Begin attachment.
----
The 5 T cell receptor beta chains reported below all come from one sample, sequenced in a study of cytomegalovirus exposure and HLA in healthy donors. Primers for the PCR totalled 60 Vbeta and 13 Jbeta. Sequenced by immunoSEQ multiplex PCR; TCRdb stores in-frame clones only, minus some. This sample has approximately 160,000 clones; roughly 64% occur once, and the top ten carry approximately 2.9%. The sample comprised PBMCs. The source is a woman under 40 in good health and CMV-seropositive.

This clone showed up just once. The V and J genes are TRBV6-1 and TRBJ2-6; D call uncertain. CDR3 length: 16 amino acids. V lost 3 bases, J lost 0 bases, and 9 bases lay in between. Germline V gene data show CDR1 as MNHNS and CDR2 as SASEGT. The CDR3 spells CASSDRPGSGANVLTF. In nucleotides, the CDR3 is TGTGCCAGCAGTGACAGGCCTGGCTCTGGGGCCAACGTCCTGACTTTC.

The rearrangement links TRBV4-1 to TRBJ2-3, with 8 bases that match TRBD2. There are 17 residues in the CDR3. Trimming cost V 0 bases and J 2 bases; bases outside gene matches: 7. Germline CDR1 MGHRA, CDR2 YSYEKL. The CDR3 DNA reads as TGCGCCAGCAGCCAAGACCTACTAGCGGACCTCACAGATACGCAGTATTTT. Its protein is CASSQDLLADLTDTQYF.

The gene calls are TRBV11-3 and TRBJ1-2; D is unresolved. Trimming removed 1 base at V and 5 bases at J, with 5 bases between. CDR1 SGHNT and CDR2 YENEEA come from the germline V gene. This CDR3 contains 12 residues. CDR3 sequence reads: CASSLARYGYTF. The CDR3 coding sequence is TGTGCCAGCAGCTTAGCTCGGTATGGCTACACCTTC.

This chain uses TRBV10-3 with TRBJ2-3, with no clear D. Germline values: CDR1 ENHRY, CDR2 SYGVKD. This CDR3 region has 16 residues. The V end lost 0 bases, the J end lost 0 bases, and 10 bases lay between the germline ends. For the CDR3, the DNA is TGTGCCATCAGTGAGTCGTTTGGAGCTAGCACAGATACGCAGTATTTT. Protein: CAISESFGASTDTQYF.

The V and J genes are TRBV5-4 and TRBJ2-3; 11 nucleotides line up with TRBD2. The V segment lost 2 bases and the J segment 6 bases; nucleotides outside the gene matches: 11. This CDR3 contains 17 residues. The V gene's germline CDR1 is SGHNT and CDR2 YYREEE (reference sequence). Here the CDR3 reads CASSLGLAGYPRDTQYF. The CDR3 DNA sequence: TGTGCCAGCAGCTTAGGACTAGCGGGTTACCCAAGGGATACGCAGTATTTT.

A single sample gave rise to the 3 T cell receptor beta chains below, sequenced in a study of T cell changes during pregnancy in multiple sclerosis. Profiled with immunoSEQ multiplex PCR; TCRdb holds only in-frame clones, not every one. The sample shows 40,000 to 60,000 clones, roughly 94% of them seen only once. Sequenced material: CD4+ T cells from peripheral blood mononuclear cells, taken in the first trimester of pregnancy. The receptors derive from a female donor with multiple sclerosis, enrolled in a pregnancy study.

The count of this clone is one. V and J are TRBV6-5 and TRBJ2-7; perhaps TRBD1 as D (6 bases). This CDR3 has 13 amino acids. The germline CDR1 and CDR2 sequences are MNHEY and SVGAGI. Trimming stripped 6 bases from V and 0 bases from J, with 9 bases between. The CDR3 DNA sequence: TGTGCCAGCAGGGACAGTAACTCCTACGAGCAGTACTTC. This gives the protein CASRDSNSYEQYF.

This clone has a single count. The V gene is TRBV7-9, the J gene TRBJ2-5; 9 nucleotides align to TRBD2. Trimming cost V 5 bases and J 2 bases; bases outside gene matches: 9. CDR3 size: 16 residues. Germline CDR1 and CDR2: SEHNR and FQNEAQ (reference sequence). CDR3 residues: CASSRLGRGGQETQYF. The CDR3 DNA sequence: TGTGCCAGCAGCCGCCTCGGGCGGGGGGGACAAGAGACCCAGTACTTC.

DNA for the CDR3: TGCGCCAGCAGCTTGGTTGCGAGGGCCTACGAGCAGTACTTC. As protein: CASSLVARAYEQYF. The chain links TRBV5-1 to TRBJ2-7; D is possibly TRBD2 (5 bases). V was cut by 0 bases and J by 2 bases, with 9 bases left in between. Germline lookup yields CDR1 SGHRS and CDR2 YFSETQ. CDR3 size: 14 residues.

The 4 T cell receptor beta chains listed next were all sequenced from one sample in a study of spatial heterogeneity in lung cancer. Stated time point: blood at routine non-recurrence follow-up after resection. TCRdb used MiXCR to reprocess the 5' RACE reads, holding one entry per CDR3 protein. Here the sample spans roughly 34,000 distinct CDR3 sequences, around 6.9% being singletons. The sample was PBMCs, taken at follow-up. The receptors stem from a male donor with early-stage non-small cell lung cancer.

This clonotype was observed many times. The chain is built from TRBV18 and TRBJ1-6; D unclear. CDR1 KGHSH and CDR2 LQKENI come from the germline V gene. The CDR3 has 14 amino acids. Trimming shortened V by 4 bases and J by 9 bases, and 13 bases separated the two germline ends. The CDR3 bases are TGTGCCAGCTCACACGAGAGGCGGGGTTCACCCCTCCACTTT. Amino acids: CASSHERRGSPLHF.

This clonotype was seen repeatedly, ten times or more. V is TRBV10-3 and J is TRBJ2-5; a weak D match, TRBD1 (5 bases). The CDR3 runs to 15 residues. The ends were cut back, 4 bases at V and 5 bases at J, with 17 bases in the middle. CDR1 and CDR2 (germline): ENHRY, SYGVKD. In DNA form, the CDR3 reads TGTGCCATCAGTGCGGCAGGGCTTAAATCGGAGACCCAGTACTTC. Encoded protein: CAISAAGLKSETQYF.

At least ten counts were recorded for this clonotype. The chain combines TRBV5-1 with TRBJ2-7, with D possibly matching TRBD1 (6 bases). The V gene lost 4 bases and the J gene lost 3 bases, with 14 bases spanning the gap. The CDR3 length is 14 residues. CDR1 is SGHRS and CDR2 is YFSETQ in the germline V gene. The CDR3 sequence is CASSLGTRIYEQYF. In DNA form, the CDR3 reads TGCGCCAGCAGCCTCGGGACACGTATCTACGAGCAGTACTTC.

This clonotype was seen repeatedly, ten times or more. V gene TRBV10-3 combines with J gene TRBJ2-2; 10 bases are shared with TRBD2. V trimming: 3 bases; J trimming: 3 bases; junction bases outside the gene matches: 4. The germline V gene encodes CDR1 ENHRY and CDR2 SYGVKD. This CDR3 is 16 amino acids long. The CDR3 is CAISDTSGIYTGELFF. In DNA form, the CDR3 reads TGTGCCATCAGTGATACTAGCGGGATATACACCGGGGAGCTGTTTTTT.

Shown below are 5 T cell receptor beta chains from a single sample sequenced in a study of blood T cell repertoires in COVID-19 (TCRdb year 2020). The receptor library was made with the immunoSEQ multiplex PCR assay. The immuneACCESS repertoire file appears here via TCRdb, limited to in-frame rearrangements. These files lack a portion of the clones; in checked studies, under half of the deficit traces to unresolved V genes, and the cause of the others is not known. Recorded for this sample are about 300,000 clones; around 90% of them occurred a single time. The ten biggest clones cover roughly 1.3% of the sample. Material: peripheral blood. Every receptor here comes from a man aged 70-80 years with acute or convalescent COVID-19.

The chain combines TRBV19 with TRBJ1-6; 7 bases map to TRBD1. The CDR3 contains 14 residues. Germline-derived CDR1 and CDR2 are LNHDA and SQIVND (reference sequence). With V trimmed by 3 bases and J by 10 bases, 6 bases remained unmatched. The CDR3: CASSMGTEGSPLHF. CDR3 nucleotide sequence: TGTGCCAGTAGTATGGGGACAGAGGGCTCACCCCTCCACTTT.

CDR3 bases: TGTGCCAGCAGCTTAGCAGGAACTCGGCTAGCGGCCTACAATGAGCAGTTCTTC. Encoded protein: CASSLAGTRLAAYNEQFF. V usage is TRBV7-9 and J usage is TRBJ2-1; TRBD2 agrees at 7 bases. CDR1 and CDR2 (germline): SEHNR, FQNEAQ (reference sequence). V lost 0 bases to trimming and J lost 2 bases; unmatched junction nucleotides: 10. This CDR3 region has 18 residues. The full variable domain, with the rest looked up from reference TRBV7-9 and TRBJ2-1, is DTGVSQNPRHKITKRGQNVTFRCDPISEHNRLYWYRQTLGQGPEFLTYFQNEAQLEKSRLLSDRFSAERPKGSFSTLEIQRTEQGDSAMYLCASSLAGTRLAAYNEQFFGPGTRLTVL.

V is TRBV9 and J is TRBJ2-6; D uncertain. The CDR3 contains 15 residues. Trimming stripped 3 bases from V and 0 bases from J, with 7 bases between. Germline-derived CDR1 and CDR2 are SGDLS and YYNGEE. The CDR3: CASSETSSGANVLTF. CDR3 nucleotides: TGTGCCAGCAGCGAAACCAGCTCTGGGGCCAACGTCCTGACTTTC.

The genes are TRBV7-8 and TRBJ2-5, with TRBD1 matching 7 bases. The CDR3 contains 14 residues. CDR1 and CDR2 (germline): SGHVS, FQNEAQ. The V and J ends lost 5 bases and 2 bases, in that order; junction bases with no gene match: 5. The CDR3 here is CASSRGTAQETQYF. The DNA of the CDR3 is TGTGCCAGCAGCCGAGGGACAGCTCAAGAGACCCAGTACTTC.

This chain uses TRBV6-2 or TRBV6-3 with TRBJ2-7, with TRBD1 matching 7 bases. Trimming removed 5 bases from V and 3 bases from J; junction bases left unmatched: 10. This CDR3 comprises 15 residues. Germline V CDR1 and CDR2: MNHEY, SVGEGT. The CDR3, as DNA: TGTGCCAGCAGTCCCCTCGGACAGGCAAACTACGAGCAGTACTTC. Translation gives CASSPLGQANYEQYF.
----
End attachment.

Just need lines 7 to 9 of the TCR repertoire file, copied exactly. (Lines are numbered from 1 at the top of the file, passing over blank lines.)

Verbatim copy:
A single sample gave rise to the 3 T cell receptor beta chains below, sequenced in a study of T cell changes during pregnancy in multiple sclerosis. Profiled with immunoSEQ multiplex PCR; TCRdb holds only in-frame clones, not every one. The sample shows 40,000 to 60,000 clones, roughly 94% of them seen only once. Sequenced material: CD4+ T cells from peripheral blood mononuclear cells, taken in the first trimester of pregnancy. The receptors derive from a female donor with multiple sclerosis, enrolled in a pregnancy study.

The count of this clone is one. V and J are TRBV6-5 and TRBJ2-7; perhaps TRBD1 as D (6 bases). This CDR3 has 13 amino acids. The germline CDR1 and CDR2 sequences are MNHEY and SVGAGI. Trimming stripped 6 bases from V and 0 bases from J, with 9 bases between. The CDR3 DNA sequence: TGTGCCAGCAGGGACAGTAACTCCTACGAGCAGTACTTC. This gives the protein CASRDSNSYEQYF.

This clone has a single count. The V gene is TRBV7-9, the J gene TRBJ2-5; 9 nucleotides align to TRBD2. Trimming cost V 5 bases and J 2 bases; bases outside gene matches: 9. CDR3 size: 16 residues. Germline CDR1 and CDR2: SEHNR and FQNEAQ (reference sequence). CDR3 residues: CASSRLGRGGQETQYF. The CDR3 DNA sequence: TGTGCCAGCAGCCGCCTCGGGCGGGGGGGACAAGAGACCCAGTACTTC.